More than 370 callers participated on a call sponsored by the National Environmental Justice Advisory Council (NEJAC) on Tuesday. Callers recommended that federal agencies should do a better job of ensuring that both the people working to clean up the oil in the Gulf of Mexico and on shore and residents of coastal communities are protected from the spill's health effects. The council advises EPA on environmental justice issues. EPA Administrator Lisa Jackson participated on the call stating that, "The people who are most vulnerable to the impacts of this spill must be empowered during our response and the long-term recovery."
Both council members and members of the public who called in comments during the meeting, expressed concern about plans to dispose of oil wastes and thousands of miles of oiled boom in ordinary landfills after an EPA official told the commission that the agency had concluded the materials did not meet the legal definition of hazardous waste. Local communities in the area believe the oiled booms should be treated as a toxic material and be discarded in a safe way.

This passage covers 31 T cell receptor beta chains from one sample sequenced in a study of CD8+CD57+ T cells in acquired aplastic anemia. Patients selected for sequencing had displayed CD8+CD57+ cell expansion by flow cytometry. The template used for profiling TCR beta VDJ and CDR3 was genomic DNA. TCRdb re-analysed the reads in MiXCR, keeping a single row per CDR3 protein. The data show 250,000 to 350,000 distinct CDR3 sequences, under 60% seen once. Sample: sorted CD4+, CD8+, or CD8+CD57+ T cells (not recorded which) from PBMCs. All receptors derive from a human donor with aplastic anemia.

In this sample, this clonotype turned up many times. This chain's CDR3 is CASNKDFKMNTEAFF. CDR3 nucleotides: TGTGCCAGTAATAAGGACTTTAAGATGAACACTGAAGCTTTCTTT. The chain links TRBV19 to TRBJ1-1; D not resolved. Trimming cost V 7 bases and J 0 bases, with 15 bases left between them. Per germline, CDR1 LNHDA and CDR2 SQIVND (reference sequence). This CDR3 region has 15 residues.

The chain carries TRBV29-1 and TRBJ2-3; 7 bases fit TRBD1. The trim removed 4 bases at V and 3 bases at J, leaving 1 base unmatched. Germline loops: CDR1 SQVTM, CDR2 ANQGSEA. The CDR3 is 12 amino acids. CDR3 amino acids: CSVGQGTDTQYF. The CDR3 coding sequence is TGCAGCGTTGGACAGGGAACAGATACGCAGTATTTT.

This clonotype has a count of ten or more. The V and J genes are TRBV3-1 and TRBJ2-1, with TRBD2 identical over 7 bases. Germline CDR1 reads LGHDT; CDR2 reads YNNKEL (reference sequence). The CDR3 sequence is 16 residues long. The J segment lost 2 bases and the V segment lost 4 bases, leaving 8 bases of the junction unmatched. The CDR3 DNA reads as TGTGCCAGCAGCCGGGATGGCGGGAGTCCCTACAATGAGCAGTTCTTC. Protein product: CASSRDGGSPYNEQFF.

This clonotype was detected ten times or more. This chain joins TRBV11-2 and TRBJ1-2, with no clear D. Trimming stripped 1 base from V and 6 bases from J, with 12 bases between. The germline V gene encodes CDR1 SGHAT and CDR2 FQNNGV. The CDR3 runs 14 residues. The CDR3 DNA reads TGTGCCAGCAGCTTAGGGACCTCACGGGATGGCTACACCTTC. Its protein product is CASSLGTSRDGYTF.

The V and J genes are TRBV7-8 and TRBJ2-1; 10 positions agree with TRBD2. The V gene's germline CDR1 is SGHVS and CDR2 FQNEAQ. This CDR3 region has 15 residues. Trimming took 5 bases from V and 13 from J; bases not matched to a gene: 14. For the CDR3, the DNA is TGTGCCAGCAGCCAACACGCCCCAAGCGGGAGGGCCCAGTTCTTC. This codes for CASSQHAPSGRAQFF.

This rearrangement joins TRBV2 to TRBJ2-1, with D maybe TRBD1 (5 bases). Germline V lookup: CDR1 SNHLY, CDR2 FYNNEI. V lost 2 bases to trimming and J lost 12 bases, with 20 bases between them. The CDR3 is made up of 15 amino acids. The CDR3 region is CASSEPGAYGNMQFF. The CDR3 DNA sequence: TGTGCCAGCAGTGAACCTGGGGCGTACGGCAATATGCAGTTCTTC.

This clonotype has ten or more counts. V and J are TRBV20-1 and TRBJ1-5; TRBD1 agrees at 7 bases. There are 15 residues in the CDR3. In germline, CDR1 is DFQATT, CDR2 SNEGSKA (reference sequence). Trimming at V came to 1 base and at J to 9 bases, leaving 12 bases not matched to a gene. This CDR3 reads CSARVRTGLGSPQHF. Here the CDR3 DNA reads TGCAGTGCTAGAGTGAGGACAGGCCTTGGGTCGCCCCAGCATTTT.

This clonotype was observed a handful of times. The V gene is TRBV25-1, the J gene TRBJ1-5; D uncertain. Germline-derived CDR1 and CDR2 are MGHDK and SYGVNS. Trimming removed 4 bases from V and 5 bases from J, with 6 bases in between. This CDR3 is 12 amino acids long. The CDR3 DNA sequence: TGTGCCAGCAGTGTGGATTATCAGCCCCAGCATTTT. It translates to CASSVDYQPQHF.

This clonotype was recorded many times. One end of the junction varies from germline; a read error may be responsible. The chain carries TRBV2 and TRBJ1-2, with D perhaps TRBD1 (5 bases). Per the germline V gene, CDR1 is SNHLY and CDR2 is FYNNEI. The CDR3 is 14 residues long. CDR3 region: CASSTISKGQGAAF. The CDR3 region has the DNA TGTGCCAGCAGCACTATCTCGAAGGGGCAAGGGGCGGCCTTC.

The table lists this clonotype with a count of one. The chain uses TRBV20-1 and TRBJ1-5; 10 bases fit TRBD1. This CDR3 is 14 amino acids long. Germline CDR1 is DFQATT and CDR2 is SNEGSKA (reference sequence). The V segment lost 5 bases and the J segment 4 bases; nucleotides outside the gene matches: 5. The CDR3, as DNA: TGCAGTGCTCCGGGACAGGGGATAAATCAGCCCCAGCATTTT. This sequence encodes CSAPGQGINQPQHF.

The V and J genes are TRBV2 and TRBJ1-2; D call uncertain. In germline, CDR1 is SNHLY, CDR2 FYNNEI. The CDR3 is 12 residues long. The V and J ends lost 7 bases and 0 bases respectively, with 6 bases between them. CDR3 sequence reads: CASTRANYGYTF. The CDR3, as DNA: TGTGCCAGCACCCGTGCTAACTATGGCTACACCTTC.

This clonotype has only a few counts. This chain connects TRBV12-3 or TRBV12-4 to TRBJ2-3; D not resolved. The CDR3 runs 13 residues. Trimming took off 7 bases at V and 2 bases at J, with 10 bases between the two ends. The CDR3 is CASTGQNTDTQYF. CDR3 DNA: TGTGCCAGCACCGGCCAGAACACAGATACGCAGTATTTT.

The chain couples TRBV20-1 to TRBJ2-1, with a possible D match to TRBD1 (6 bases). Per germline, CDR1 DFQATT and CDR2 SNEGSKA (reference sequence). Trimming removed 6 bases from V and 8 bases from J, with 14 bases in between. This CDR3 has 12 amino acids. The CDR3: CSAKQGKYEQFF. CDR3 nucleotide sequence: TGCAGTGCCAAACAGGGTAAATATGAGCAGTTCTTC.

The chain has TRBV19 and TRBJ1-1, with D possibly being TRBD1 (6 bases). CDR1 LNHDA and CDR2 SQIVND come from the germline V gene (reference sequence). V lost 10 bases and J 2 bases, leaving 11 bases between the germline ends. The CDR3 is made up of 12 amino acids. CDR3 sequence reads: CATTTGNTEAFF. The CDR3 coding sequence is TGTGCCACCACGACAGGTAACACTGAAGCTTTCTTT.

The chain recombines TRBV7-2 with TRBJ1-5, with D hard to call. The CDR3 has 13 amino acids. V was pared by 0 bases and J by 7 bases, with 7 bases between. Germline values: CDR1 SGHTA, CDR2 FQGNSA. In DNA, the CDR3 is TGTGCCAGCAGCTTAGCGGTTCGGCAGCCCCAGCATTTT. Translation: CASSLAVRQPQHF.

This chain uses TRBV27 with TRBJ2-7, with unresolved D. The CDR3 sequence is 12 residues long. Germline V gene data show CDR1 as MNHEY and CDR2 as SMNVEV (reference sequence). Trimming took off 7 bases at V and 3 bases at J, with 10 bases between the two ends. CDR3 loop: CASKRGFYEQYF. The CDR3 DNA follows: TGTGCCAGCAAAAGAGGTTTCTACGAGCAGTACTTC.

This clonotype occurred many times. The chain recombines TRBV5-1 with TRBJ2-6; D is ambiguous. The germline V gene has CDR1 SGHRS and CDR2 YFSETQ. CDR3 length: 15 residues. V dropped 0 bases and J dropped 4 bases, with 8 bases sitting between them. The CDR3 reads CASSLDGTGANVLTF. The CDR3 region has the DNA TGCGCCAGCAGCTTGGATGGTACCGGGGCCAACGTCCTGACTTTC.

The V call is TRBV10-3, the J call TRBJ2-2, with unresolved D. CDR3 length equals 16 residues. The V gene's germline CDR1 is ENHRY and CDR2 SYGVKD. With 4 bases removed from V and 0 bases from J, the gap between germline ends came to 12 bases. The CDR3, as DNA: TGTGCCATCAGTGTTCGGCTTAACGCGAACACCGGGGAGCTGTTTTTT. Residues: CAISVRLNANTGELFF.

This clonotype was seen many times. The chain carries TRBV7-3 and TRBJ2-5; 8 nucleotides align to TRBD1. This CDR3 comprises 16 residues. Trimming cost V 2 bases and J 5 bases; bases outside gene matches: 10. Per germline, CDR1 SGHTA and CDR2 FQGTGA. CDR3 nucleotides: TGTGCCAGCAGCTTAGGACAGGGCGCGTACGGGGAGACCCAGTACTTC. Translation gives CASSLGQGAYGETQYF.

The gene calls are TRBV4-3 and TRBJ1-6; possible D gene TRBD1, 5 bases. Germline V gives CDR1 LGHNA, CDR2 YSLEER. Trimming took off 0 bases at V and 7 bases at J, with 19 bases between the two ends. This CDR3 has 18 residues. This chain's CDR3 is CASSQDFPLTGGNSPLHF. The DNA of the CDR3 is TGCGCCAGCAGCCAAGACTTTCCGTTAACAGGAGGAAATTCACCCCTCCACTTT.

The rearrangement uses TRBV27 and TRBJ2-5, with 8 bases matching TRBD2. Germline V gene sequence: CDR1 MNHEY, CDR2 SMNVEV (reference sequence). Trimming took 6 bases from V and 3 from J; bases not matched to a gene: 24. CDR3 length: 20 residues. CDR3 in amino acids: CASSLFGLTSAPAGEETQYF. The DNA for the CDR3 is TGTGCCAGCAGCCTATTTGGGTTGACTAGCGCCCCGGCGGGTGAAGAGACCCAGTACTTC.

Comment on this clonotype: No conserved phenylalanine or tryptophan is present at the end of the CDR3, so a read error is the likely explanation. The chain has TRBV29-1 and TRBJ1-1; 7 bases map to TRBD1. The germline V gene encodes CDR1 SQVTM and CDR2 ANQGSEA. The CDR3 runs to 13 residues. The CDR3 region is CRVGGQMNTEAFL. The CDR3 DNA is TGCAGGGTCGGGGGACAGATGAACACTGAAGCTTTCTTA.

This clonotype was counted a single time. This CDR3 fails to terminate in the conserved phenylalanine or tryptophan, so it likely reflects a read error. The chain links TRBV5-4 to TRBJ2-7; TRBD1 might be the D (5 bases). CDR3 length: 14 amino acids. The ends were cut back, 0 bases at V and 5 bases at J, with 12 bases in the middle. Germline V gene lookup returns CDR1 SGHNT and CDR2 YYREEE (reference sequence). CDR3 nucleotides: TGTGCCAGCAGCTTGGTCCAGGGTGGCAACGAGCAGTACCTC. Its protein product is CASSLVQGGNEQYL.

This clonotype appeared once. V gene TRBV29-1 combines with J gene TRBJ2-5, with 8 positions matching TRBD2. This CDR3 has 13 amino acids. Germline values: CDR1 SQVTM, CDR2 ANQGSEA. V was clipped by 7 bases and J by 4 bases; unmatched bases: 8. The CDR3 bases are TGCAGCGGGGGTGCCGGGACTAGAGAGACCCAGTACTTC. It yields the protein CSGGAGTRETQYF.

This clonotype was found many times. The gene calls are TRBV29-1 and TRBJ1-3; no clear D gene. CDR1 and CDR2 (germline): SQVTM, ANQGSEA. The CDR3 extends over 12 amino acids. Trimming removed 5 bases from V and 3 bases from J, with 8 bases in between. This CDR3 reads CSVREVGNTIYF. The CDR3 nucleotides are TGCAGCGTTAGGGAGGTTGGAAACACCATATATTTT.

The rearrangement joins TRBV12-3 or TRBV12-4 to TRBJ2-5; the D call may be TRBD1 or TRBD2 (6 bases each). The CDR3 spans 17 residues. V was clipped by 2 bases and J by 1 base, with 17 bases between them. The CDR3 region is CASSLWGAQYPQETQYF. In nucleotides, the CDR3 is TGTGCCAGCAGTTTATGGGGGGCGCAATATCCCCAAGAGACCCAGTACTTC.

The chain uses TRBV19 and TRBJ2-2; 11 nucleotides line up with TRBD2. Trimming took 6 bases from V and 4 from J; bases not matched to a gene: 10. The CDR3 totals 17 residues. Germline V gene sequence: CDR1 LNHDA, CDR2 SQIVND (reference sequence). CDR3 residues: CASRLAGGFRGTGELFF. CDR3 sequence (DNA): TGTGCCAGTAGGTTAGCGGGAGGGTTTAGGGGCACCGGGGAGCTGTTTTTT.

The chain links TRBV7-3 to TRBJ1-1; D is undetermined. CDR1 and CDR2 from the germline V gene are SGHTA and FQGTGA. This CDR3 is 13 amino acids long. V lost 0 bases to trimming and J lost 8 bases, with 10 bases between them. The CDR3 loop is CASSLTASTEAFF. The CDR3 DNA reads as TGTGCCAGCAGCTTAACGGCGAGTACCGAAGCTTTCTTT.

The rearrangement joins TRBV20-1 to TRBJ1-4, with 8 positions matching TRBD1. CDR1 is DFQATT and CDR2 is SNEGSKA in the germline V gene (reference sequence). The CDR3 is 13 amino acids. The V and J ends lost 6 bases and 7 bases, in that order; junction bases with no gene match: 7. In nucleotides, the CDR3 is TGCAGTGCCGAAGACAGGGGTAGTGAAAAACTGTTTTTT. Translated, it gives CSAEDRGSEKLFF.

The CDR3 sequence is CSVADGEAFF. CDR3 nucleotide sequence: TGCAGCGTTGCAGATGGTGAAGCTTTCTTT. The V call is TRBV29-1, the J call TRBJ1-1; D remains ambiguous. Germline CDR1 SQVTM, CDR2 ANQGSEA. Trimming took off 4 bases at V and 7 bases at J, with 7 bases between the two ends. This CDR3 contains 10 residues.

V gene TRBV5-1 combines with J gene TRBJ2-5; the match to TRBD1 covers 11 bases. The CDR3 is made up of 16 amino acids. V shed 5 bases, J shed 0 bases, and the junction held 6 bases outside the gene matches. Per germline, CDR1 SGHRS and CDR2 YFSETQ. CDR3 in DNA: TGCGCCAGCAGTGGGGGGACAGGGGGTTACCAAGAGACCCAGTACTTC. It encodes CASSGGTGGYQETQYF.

One participant maintained that BP had contracted with waste disposal giant Waste Management Inc. to use its landfills in Louisiana and other coastal states, but that the Waste Management landfill in Louisiana was not on a list of approved landfills in Louisiana's oil spill response plan.
Call participants expressed how oil spill workers also are fearful they will lose their jobs if they report illnesses they believe are linked to the fumes given off by the oil. Callers recommended that federal and state officials also need to do a better job publicizing fishing closures to fishers who don't speak English. (NOLA.com, 6/15/2010)